So, how did the arrival of the Altar of Pergamon in Berlin change scholarship on Baroque art? Before this point, the Baroque period had been viewed with some disdain by art historians and scholars. In fact, in the 18th century Winckelmann used the word “baroque” as an abusive term (and unsurprisingly, Winckelmann also disliked Hellenistic art!). But the unquestionable quality of the Pergamon frieze caused 19th century scholars to reassess their previous negative interpretations of not only Hellenistic art, but Baroque art as well. In fact, the Hellenistic period began to be known by scholars as the “ancient Baroque.”2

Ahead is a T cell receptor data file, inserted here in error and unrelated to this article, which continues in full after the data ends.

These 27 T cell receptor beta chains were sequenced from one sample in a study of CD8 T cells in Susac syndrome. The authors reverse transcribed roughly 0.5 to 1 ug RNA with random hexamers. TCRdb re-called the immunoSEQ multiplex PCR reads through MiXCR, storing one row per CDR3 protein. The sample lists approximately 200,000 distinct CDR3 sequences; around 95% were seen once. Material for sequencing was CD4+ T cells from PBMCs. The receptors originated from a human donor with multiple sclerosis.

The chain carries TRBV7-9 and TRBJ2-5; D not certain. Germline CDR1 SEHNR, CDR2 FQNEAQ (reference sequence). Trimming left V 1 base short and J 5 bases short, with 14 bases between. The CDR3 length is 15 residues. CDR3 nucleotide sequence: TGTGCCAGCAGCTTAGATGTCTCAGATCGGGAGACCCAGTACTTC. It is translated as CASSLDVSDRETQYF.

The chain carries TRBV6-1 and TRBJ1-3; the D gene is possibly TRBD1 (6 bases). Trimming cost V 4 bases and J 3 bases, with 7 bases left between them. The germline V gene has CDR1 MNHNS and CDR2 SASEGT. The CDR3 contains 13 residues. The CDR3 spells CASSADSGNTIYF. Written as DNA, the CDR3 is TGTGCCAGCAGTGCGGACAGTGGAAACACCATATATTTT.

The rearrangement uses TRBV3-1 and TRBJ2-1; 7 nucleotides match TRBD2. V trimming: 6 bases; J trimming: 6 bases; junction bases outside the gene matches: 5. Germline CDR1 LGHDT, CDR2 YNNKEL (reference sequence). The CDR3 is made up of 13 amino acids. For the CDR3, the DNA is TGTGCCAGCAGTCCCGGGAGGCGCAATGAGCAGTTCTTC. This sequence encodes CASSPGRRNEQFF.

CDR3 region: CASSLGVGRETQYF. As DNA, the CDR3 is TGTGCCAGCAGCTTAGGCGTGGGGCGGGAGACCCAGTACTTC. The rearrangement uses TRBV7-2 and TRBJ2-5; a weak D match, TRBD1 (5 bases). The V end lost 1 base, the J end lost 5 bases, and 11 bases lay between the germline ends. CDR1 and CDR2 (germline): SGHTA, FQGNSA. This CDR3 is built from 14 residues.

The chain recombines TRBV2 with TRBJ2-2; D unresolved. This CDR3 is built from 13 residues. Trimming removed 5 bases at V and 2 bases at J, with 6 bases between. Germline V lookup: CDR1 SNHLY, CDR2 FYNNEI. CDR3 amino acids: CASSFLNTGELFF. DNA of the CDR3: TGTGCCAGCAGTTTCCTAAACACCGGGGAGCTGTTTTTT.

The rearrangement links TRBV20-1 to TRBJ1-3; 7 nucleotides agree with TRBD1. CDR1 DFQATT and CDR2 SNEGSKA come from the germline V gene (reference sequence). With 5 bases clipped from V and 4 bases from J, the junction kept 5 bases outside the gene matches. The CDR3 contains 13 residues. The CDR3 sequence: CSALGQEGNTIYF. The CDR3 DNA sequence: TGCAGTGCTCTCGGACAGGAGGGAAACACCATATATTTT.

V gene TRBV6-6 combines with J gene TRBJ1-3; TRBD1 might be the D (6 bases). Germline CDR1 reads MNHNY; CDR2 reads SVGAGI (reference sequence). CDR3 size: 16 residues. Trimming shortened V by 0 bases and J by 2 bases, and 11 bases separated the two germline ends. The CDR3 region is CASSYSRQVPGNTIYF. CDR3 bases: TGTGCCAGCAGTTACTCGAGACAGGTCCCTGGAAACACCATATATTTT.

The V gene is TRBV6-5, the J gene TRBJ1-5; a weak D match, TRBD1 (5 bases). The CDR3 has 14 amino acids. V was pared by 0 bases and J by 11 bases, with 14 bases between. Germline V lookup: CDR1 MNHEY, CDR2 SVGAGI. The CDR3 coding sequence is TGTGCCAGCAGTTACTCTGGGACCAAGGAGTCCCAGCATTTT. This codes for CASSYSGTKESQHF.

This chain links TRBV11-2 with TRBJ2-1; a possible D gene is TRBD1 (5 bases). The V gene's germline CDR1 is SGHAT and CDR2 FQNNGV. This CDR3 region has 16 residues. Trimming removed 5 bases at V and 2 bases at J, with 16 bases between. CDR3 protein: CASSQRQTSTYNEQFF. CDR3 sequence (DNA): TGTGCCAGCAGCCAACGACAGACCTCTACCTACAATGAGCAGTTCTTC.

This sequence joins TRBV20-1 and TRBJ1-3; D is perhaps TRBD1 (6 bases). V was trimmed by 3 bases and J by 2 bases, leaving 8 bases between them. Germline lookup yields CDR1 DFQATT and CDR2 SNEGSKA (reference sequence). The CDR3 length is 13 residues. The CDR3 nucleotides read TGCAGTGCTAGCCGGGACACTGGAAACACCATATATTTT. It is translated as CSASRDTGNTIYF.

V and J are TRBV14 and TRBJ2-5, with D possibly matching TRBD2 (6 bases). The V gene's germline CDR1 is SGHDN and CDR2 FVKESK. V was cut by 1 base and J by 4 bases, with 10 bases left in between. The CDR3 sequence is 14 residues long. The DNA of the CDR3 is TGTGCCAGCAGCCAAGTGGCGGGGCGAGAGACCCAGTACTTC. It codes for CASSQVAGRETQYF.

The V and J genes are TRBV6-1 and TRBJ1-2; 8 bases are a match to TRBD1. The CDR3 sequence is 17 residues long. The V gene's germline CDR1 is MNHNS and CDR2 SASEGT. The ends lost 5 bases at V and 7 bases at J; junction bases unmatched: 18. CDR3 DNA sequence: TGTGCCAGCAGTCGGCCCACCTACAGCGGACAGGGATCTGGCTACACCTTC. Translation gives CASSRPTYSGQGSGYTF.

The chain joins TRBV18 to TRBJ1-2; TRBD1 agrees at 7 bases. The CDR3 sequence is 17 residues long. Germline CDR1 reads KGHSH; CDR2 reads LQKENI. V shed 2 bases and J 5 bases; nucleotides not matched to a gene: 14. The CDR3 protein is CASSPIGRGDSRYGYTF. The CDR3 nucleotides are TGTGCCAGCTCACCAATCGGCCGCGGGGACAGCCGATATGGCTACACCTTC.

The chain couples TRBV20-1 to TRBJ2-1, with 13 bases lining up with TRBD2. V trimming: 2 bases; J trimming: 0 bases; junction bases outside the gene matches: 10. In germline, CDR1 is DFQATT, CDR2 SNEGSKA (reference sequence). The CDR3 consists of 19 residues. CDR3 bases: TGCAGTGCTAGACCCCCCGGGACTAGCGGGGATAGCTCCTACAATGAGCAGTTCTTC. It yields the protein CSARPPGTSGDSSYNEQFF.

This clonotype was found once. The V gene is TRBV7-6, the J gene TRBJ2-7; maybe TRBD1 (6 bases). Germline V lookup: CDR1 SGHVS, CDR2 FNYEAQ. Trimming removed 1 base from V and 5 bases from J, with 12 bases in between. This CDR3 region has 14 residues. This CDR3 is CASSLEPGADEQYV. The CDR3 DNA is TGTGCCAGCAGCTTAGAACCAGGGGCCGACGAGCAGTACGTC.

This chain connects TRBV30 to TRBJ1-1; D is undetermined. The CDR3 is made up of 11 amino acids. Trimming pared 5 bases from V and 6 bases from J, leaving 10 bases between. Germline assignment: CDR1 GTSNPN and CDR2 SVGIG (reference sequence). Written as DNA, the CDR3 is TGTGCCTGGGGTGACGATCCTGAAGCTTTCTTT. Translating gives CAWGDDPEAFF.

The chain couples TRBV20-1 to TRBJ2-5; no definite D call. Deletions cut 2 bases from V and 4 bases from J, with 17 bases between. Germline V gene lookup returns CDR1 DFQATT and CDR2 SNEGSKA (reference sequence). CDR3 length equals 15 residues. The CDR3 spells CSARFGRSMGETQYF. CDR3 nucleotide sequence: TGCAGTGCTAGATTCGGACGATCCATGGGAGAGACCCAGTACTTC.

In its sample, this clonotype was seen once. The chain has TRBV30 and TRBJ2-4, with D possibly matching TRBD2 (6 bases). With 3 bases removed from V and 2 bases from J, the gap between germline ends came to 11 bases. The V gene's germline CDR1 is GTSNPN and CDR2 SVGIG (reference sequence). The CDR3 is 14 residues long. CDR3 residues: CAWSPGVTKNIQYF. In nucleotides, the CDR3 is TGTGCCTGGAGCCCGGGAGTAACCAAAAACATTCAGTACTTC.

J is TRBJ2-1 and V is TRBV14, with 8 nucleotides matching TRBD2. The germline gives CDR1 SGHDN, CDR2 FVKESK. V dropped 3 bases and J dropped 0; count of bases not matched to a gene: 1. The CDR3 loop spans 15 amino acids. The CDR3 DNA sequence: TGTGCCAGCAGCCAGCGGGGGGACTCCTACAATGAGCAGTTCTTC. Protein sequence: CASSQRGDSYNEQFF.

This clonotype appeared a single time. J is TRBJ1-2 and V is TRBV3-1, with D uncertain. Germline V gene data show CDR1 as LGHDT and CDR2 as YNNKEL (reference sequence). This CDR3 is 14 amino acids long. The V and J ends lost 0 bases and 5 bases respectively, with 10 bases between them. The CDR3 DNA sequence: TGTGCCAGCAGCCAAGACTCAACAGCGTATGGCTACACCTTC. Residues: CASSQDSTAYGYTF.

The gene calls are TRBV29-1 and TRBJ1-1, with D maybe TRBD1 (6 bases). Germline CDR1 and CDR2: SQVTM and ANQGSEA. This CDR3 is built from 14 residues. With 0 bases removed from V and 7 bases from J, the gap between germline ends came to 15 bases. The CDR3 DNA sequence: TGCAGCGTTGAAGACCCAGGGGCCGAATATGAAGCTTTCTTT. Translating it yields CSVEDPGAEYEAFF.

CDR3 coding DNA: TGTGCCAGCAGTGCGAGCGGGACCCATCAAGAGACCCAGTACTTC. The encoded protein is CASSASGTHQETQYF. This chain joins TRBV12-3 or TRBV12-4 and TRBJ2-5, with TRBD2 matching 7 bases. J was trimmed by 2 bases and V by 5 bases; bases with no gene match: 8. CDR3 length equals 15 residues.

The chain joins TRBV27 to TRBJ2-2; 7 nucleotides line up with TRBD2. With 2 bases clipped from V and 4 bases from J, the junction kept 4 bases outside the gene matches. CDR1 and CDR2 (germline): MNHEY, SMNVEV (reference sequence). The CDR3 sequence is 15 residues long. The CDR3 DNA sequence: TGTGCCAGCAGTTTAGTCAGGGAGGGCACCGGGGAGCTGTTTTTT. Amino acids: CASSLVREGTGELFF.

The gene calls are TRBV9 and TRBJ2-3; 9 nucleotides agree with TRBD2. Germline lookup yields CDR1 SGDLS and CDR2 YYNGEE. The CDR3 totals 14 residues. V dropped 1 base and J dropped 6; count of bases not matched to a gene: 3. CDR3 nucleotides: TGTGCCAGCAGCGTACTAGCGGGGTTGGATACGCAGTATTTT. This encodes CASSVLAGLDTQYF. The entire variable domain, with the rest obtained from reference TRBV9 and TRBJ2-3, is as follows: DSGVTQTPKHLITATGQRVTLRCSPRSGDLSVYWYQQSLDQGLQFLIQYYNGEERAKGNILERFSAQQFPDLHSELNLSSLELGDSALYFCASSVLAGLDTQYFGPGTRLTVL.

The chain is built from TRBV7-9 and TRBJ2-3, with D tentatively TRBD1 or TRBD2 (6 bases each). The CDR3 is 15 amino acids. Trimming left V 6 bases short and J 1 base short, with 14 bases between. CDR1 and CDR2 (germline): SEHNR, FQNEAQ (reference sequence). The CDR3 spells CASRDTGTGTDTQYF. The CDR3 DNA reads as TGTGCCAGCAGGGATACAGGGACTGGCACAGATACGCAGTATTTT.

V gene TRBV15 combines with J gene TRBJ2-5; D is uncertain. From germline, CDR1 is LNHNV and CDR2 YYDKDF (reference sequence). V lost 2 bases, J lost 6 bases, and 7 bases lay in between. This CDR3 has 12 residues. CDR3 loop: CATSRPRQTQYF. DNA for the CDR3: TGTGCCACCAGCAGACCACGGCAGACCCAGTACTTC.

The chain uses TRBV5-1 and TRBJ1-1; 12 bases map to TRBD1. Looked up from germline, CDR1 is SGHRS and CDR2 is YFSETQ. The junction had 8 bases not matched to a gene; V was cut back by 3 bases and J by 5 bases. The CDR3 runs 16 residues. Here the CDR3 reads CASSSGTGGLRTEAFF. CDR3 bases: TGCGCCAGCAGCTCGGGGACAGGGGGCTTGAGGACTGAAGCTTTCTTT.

Consequently, because of the Altar of Pergamon’s influence, German art historians began to write about Baroque art. Heinirch Wölfflin wrote his seminal book Renaissance and Baroque in 1888, less than a decade after the Pergamon altar began to arrive in Berlin. Wölfflin even wrote in the preface “that he had intended to include an evaluation of the ‘ancient Baroque’ but that his ‘little book’ did not afford enough scope for this project, and he promised to return to it at a later date.”2 Unfortunately, Wölfflin never returned to write about the “ancient Baroque,” though other scholars (such as Arnold von Salis) did. Now, I think that Baroque scholars take the connection between the Hellenistic and Baroque period for granted. But Baroque scholarship is quite indebted to the Altar of Pergamon. Without the arrival of the altar in Berlin, perhaps “baroque” would still be a demeaning term in art history.